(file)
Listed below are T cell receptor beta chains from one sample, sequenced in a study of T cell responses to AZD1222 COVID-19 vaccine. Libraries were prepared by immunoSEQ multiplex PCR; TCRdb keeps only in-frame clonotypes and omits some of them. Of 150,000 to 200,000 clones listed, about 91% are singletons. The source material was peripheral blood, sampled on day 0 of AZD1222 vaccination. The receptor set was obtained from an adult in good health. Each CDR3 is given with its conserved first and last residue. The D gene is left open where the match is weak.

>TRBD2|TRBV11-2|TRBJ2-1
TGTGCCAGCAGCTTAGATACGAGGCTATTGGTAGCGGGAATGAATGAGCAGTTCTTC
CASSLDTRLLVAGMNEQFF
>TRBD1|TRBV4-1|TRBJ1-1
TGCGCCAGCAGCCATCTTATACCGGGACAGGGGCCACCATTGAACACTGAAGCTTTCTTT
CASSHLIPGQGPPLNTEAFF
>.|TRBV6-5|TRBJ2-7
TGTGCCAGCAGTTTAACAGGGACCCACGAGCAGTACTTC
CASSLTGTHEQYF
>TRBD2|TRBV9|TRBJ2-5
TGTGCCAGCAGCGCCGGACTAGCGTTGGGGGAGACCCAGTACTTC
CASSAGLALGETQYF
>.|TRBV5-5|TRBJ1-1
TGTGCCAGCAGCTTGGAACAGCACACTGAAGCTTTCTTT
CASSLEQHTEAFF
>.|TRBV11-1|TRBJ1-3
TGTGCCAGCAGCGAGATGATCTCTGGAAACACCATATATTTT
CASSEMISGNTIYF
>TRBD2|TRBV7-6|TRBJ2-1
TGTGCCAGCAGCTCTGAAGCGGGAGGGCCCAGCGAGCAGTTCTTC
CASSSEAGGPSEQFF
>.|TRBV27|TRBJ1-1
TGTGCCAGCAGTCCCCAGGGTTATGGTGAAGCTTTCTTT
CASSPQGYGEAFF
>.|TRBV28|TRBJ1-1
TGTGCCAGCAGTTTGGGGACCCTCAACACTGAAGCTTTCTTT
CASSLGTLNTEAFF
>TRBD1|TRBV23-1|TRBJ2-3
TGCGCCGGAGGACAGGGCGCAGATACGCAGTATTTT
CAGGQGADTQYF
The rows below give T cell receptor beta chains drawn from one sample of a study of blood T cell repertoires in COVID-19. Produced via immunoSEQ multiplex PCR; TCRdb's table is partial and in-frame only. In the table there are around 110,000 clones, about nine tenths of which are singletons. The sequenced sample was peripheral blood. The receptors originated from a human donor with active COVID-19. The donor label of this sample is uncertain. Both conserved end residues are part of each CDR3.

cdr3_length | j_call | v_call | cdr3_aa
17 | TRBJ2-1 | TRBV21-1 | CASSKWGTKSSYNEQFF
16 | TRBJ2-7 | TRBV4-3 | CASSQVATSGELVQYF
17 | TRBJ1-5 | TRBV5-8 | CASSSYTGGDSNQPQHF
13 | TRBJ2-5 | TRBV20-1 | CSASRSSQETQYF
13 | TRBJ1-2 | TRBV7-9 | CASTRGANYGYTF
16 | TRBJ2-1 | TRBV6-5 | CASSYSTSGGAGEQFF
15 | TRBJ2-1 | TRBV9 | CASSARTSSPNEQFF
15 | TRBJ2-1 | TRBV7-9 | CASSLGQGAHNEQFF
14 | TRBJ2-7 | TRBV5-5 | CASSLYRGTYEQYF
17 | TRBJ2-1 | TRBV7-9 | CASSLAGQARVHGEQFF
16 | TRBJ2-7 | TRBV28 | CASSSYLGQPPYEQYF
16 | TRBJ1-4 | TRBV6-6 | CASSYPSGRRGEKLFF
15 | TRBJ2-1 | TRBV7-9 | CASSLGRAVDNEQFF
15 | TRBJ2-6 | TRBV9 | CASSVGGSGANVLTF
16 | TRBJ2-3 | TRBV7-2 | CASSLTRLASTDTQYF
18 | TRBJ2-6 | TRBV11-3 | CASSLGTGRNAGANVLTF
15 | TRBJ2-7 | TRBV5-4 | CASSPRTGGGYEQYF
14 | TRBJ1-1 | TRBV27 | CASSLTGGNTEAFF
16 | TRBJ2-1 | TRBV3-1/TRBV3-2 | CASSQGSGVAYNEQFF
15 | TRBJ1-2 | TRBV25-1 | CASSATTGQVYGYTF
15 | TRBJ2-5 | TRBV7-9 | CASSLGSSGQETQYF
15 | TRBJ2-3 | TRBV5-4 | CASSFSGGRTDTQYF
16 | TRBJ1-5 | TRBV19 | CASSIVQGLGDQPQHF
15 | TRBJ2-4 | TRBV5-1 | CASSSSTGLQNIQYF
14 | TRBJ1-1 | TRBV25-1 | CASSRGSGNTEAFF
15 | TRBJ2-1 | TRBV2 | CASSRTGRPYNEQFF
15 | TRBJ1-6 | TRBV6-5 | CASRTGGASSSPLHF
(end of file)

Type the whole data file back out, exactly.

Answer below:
Listed below are T cell receptor beta chains from one sample, sequenced in a study of T cell responses to AZD1222 COVID-19 vaccine. Libraries were prepared by immunoSEQ multiplex PCR; TCRdb keeps only in-frame clonotypes and omits some of them. Of 150,000 to 200,000 clones listed, about 91% are singletons. The source material was peripheral blood, sampled on day 0 of AZD1222 vaccination. The receptor set was obtained from an adult in good health. Each CDR3 is given with its conserved first and last residue. The D gene is left open where the match is weak.

>TRBD2|TRBV11-2|TRBJ2-1
TGTGCCAGCAGCTTAGATACGAGGCTATTGGTAGCGGGAATGAATGAGCAGTTCTTC
CASSLDTRLLVAGMNEQFF
>TRBD1|TRBV4-1|TRBJ1-1
TGCGCCAGCAGCCATCTTATACCGGGACAGGGGCCACCATTGAACACTGAAGCTTTCTTT
CASSHLIPGQGPPLNTEAFF
>.|TRBV6-5|TRBJ2-7
TGTGCCAGCAGTTTAACAGGGACCCACGAGCAGTACTTC
CASSLTGTHEQYF
>TRBD2|TRBV9|TRBJ2-5
TGTGCCAGCAGCGCCGGACTAGCGTTGGGGGAGACCCAGTACTTC
CASSAGLALGETQYF
>.|TRBV5-5|TRBJ1-1
TGTGCCAGCAGCTTGGAACAGCACACTGAAGCTTTCTTT
CASSLEQHTEAFF
>.|TRBV11-1|TRBJ1-3
TGTGCCAGCAGCGAGATGATCTCTGGAAACACCATATATTTT
CASSEMISGNTIYF
>TRBD2|TRBV7-6|TRBJ2-1
TGTGCCAGCAGCTCTGAAGCGGGAGGGCCCAGCGAGCAGTTCTTC
CASSSEAGGPSEQFF
>.|TRBV27|TRBJ1-1
TGTGCCAGCAGTCCCCAGGGTTATGGTGAAGCTTTCTTT
CASSPQGYGEAFF
>.|TRBV28|TRBJ1-1
TGTGCCAGCAGTTTGGGGACCCTCAACACTGAAGCTTTCTTT
CASSLGTLNTEAFF
>TRBD1|TRBV23-1|TRBJ2-3
TGCGCCGGAGGACAGGGCGCAGATACGCAGTATTTT
CAGGQGADTQYF
The rows below give T cell receptor beta chains drawn from one sample of a study of blood T cell repertoires in COVID-19. Produced via immunoSEQ multiplex PCR; TCRdb's table is partial and in-frame only. In the table there are around 110,000 clones, about nine tenths of which are singletons. The sequenced sample was peripheral blood. The receptors originated from a human donor with active COVID-19. The donor label of this sample is uncertain. Both conserved end residues are part of each CDR3.

cdr3_length | j_call | v_call | cdr3_aa
17 | TRBJ2-1 | TRBV21-1 | CASSKWGTKSSYNEQFF
16 | TRBJ2-7 | TRBV4-3 | CASSQVATSGELVQYF
17 | TRBJ1-5 | TRBV5-8 | CASSSYTGGDSNQPQHF
13 | TRBJ2-5 | TRBV20-1 | CSASRSSQETQYF
13 | TRBJ1-2 | TRBV7-9 | CASTRGANYGYTF
16 | TRBJ2-1 | TRBV6-5 | CASSYSTSGGAGEQFF
15 | TRBJ2-1 | TRBV9 | CASSARTSSPNEQFF
15 | TRBJ2-1 | TRBV7-9 | CASSLGQGAHNEQFF
14 | TRBJ2-7 | TRBV5-5 | CASSLYRGTYEQYF
17 | TRBJ2-1 | TRBV7-9 | CASSLAGQARVHGEQFF
16 | TRBJ2-7 | TRBV28 | CASSSYLGQPPYEQYF
16 | TRBJ1-4 | TRBV6-6 | CASSYPSGRRGEKLFF
15 | TRBJ2-1 | TRBV7-9 | CASSLGRAVDNEQFF
15 | TRBJ2-6 | TRBV9 | CASSVGGSGANVLTF
16 | TRBJ2-3 | TRBV7-2 | CASSLTRLASTDTQYF
18 | TRBJ2-6 | TRBV11-3 | CASSLGTGRNAGANVLTF
15 | TRBJ2-7 | TRBV5-4 | CASSPRTGGGYEQYF
14 | TRBJ1-1 | TRBV27 | CASSLTGGNTEAFF
16 | TRBJ2-1 | TRBV3-1/TRBV3-2 | CASSQGSGVAYNEQFF
15 | TRBJ1-2 | TRBV25-1 | CASSATTGQVYGYTF
15 | TRBJ2-5 | TRBV7-9 | CASSLGSSGQETQYF
15 | TRBJ2-3 | TRBV5-4 | CASSFSGGRTDTQYF
16 | TRBJ1-5 | TRBV19 | CASSIVQGLGDQPQHF
15 | TRBJ2-4 | TRBV5-1 | CASSSSTGLQNIQYF
14 | TRBJ1-1 | TRBV25-1 | CASSRGSGNTEAFF
15 | TRBJ2-1 | TRBV2 | CASSRTGRPYNEQFF
15 | TRBJ1-6 | TRBV6-5 | CASRTGGASSSPLHF